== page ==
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Economy and Business


How many airports does Ohio need, and how many can it afford?
With scores of small airports, Ohio tries to come up with a formula to divvy up funds that are getting tighter
by WKSU's M.L. SCHULTZE


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M.L. Schultze
 
David Price of the Ashtabula County Airport Authority and county Commissioner Joe Moroski say small airports are an economic boon, but other say some of the airports are too many and too clustered.
Courtesy of M.L. Schultze
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In The Region:

Ohio has more than 100 public airports.  Regulators are trying to figure out how to distribute limited state and federal funding among them, and how these small airports fit together. WKSU’s M.L. Schultze reports a hearing today drew aviation advocates, and a few skeptics from around Northeast Ohio.

Schultze: How many airports is too many airports

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Schultze: What ODOT will consider

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When you think about airports in Ohio, set aside, for now, the Cleveland Hopkinses, Port Columbuses, the Akron-Cantons. The focus of meetings the Ohio Department of Transportation is holding around the state is on places like the Lost Nation Airport and Henry Clever Field.

They’re among Ohio’s 97 “general aviation” airports – the ones that service private planes, cargo, even gliders, but not the major airlines.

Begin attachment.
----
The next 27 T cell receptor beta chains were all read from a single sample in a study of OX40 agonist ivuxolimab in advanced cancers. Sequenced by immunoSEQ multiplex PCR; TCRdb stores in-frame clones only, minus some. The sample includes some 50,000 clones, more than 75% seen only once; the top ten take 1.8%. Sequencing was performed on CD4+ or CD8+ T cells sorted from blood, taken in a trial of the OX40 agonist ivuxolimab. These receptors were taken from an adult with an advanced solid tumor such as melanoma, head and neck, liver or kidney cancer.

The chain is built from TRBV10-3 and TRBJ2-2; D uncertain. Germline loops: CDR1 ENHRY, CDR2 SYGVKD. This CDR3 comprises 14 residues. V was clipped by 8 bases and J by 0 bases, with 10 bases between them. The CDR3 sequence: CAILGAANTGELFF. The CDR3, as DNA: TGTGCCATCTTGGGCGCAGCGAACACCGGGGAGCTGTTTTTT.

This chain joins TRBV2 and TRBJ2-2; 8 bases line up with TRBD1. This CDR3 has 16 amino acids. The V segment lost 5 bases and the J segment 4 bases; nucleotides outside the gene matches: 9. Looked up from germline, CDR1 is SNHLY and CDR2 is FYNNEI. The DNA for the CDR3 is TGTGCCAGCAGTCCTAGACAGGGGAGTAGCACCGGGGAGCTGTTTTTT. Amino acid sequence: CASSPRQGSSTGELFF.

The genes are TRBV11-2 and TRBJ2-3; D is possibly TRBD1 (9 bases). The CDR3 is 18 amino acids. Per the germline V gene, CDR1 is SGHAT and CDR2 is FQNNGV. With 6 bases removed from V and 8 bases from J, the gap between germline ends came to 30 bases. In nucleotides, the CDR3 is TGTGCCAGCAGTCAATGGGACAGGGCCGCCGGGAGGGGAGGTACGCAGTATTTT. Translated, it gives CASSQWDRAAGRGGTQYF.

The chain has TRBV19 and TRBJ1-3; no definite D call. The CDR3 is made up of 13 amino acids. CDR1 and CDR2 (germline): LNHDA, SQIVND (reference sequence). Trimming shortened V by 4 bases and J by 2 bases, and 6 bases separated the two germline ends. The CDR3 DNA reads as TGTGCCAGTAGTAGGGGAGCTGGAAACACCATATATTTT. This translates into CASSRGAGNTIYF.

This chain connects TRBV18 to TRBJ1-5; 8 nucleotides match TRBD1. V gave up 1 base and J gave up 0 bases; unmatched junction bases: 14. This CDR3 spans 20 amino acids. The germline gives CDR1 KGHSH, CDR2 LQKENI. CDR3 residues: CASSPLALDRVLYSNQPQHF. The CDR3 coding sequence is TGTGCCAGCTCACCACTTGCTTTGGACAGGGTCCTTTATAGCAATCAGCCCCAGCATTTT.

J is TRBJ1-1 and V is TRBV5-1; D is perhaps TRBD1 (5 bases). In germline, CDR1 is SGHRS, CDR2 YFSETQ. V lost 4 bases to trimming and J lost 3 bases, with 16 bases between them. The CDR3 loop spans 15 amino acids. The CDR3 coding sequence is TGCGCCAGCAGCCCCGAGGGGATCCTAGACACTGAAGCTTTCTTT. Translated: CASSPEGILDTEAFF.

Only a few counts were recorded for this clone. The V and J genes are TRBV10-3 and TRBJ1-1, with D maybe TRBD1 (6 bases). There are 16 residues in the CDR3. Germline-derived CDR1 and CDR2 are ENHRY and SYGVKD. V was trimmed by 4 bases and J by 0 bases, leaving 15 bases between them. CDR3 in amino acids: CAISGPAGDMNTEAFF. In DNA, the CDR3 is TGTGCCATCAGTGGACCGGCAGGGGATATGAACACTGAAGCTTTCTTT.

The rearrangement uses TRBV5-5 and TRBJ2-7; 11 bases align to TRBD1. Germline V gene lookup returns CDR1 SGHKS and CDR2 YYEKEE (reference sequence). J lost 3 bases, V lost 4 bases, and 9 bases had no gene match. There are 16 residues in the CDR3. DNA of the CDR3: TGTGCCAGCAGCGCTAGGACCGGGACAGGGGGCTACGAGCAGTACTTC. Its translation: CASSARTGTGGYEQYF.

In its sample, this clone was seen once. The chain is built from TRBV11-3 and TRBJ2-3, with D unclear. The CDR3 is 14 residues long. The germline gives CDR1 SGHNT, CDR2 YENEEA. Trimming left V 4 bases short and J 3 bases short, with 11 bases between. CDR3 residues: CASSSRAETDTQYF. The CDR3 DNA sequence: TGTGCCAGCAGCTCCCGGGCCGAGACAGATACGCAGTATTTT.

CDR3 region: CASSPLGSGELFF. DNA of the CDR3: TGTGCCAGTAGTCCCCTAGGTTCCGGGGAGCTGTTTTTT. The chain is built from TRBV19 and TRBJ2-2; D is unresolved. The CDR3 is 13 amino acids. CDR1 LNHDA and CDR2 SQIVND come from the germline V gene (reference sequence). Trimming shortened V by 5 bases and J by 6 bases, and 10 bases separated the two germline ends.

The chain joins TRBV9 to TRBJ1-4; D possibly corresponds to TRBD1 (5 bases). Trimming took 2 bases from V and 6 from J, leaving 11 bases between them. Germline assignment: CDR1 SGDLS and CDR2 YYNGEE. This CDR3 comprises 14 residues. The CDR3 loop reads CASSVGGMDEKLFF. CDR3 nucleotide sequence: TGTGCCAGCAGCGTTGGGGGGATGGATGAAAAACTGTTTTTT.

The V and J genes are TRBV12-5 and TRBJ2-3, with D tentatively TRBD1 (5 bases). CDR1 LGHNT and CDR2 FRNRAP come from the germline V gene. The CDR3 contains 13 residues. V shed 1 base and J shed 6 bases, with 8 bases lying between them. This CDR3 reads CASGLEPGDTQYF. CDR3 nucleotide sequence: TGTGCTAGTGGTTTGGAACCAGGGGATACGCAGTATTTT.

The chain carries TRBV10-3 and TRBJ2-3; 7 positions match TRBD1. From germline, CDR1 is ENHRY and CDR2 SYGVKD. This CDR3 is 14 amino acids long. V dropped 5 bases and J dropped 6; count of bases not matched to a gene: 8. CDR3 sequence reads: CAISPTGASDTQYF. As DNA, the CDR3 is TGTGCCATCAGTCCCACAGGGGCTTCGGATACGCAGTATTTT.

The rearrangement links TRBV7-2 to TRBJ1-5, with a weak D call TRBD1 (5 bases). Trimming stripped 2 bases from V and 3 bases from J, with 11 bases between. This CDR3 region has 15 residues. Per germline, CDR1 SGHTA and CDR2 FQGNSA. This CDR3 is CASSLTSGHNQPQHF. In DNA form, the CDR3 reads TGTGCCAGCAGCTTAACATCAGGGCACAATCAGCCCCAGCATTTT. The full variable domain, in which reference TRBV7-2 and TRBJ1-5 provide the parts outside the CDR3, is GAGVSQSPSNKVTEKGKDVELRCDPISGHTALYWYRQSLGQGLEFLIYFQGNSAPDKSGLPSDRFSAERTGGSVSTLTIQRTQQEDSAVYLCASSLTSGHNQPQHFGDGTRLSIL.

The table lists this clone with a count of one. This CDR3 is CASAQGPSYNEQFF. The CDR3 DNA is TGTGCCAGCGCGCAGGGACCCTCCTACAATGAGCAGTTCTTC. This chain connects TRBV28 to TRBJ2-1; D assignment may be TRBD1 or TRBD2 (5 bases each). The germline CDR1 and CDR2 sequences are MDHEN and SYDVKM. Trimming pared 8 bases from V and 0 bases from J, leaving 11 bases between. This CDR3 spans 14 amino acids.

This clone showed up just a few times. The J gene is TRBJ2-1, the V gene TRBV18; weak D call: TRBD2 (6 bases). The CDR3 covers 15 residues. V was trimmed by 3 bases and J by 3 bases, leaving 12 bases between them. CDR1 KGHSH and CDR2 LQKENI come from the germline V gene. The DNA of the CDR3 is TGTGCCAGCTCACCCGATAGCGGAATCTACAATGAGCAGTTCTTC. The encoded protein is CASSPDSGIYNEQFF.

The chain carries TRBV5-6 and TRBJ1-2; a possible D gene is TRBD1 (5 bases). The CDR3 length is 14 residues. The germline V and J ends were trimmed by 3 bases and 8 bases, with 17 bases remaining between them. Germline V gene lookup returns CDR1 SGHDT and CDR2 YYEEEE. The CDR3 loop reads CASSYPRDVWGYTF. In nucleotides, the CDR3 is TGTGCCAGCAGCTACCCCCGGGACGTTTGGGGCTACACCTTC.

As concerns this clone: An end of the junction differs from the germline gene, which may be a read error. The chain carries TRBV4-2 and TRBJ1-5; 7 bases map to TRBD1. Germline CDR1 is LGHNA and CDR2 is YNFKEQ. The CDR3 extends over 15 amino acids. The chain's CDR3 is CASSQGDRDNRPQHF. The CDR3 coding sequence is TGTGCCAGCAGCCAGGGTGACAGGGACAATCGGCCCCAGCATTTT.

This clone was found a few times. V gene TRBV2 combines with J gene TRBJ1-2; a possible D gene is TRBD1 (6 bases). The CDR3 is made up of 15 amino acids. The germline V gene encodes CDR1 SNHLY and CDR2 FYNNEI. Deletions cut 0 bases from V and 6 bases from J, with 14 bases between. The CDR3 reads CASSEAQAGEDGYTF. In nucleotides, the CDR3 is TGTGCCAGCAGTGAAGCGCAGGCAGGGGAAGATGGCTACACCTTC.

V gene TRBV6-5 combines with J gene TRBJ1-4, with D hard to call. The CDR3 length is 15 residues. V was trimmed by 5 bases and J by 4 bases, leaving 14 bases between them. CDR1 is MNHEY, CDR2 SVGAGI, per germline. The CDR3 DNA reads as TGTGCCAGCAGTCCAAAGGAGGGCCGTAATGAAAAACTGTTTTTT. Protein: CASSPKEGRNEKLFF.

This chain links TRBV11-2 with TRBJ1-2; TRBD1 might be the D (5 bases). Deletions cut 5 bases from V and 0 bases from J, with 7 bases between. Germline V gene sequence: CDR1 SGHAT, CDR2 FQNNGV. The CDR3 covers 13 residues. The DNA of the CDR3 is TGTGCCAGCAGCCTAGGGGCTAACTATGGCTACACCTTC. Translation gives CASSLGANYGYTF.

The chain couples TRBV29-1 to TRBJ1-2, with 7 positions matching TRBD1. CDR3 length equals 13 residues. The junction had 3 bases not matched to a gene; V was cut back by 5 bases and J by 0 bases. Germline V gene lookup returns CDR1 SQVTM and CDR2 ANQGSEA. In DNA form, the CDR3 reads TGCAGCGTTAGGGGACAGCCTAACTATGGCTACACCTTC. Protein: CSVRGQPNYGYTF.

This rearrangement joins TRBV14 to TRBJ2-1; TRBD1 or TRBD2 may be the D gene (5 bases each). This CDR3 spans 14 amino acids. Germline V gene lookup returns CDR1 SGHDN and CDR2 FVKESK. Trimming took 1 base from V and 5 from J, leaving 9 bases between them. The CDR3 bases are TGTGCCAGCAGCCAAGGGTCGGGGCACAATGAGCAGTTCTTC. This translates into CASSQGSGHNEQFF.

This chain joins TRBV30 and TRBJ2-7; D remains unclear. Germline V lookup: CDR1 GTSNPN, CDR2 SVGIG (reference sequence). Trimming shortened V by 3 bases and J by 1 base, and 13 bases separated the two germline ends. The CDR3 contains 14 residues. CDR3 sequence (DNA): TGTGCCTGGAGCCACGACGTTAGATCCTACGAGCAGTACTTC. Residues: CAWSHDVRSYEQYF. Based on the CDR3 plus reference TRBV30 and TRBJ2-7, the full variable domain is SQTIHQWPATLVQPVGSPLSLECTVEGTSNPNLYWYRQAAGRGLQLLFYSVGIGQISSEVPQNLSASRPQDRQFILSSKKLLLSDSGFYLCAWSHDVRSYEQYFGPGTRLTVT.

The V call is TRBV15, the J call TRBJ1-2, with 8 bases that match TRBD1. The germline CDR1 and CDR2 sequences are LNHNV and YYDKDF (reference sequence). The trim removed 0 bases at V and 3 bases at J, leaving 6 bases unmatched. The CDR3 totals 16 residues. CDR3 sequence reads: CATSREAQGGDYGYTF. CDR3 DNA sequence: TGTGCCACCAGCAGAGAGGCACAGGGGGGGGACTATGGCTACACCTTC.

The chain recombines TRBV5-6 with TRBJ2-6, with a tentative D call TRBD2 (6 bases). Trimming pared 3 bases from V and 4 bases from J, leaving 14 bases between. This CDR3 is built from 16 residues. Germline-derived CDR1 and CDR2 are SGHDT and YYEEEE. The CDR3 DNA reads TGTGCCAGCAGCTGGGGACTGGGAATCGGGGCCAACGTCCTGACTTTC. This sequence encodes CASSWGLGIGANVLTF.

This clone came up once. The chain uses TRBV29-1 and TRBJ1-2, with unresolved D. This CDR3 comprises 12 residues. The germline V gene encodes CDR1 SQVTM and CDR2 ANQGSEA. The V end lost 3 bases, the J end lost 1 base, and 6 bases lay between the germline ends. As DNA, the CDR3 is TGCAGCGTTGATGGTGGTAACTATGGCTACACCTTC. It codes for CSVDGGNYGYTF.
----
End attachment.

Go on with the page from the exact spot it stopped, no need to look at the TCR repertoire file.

And the state is launching an inventory of these airfields, trying to measure things like their economic impact and physical condition.

Economic boon or drain?
Ashtabula County Commissioner Joe Moroski attended the regional meeting in Brecksville. He says the airports boost the economy – from fly fishing tourists to oil and gas drillers -- in places like his far corner of Northeast Ohio.

“The focus in ODOT seems to be on ground transportation, and it seems to have left general aviation not out of the picture completely, but I think it’s a much more integral part than many people understand.”

Just to the west of Ashtabula is Lake County’s Lost Nation airport, about 8.5 miles from Cuyahoga County’s airport. And 17.5 miles from Burke Lakefront, and not too far from Cleveland Hopkins

Bruce Landeg got elected to Mentor City Council in part by advocating that Lost Nation be transformed into industrial use.  And, in the room full of airport advocates, he repeated his skepticism the airport makes sense.

“I greatly respect their passion for aviation, but I just think we have limited dollars and it has to be spent in the right places. If we keep spending on multiple airports that may be surplus aviation infrastructure, and we do that on all levels of the government in this country, we’re not going to have anything to give our children and grandchildren.”

The study is only starting
The results of the study will go to the Federal Aviation Administration as well as the state. ODOT estimates that the FAA puts about $80 million into construction and maintenance at Ohio airports. Twelve million of that goes into these general aviation airports. The rest goes to the big guys, like the Cleveland Hopkinses, the Port Columbuses and the Akron-Cantons.

 

 

 

Listener Comments:

HI, ACTUALLY I NEED A AIRPORT NEAR BY FINDLAY UNIVERSITY IN OHIO


Posted by: rajesh kuturu (OHIO FINDLAY UNIVERSITY) on June 13, 2013 4:06AM
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